Slow reading speed linked to dry eyes: Study
New York: People suffering from chronic dry eye disease are likely to have a slow reading rate, according to researchers.
The chronic dry eye is a common disease in which natural tears fail to adequately lubricate the eyes, thus drastically affecting its functioning.
The study found that the condition can slow a person’s reading speed by as much as 10 per cent and can make it difficult to read for more than an average of 30 minutes.
Those with clinically significant dry eye could read fewer words per minute — 32 words per minute less — than those without the condition, who read at the same rate of 272 words per minute.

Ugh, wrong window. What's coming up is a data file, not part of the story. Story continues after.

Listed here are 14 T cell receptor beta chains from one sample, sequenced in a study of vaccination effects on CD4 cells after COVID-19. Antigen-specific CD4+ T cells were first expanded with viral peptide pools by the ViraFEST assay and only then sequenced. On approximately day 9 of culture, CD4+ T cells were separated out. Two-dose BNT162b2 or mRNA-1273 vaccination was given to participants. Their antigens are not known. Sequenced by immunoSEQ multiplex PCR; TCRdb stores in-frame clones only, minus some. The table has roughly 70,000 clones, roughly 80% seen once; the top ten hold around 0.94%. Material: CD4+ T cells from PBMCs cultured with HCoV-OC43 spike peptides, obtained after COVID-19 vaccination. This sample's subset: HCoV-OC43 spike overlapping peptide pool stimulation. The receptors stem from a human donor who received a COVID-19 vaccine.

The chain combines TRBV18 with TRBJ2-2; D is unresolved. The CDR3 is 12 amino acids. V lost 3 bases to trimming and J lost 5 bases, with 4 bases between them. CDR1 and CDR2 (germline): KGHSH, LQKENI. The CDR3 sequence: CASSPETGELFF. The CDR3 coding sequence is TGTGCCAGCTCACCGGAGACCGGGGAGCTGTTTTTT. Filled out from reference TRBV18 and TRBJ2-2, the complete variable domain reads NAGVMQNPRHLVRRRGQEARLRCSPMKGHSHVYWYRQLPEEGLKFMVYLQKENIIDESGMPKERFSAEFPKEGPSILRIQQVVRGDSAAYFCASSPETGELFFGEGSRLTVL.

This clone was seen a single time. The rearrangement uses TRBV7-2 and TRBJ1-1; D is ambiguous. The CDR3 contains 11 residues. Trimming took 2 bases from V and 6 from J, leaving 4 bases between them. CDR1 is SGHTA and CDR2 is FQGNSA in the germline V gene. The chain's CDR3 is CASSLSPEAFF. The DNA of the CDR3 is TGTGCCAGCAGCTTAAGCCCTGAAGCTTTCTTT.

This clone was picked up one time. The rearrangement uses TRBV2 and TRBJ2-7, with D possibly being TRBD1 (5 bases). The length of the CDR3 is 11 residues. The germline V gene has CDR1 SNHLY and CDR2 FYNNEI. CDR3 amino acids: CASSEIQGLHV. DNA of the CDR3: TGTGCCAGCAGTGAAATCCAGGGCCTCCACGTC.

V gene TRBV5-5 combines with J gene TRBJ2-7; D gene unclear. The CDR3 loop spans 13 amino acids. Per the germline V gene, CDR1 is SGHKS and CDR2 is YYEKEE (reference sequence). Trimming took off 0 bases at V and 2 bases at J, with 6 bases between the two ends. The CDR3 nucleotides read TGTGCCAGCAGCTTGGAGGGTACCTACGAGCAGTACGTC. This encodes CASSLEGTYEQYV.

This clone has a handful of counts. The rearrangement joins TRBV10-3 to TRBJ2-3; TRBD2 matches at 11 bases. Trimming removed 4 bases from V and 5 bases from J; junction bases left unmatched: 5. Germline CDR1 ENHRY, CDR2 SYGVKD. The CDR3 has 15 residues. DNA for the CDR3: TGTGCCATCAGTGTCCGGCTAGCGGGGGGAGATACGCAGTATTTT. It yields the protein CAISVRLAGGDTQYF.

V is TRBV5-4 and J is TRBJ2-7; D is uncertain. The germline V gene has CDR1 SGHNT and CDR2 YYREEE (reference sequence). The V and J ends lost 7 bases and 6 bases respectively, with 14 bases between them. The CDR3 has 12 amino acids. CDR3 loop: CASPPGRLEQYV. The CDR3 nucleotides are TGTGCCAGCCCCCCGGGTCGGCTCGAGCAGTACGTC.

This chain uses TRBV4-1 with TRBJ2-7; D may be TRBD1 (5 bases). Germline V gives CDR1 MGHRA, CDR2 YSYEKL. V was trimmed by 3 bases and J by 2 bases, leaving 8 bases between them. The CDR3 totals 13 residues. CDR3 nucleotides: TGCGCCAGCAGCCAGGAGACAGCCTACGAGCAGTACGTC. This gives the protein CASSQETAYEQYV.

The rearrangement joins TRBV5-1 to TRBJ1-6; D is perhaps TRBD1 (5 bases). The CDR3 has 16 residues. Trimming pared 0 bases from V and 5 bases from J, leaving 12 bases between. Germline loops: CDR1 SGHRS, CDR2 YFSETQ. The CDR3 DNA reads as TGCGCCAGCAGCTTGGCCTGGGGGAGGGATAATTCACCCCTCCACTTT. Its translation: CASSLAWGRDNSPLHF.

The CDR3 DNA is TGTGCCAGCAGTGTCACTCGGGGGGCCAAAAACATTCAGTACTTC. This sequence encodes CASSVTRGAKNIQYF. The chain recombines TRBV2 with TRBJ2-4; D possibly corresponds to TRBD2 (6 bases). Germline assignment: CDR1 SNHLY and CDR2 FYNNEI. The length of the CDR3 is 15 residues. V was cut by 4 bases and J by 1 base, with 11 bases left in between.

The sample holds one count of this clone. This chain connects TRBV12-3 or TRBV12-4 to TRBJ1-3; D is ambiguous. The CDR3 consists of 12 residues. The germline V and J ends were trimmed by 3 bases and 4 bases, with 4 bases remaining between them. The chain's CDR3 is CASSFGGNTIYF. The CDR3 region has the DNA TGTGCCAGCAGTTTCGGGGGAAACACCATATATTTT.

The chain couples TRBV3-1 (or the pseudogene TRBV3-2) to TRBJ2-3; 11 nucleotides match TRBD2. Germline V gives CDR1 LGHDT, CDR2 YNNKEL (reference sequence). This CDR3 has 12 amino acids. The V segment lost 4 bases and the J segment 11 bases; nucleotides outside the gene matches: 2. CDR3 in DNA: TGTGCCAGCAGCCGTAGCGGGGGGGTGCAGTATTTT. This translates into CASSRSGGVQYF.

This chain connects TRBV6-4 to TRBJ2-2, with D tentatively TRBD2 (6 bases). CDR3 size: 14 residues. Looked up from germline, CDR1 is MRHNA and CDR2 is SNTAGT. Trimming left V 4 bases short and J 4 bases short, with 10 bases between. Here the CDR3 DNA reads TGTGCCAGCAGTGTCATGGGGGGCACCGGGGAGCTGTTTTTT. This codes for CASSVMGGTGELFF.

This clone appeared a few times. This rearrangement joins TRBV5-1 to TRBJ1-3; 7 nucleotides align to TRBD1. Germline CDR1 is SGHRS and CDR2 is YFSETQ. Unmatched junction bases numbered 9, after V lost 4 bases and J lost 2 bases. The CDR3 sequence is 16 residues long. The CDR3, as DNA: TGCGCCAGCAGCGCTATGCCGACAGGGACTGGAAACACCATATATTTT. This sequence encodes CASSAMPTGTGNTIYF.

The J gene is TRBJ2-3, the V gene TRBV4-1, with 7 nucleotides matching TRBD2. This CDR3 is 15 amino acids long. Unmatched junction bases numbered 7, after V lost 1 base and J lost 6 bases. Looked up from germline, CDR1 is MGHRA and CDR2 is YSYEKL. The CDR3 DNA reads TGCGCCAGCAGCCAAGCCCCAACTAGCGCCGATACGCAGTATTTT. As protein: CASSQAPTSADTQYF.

“We suspected that people with dry eye were mostly unable to sustain good reading performance because their tears cannot re-lubricate their eye surfaces fast enough,” said Esen Akpek, from the Johns Hopkins Wilmer Eye Institute in the US.
For the study, published in the journal Optometry and Vision Science, the team included 186 adults aged 50 or older.
The participants had not used prescription or over the counter eyedrops in the 24 hours before testing.
Importantly, all participants responded to eye discomfort vision quality and environmental contributors to eye complaints, such as wind or smoke.
People who experience frequent dry eye symptoms such as stinging, fluctuating vision and dryness can try over the counter eyedrops, but will do best if they undergo professional testing and diagnosis, said Akpek.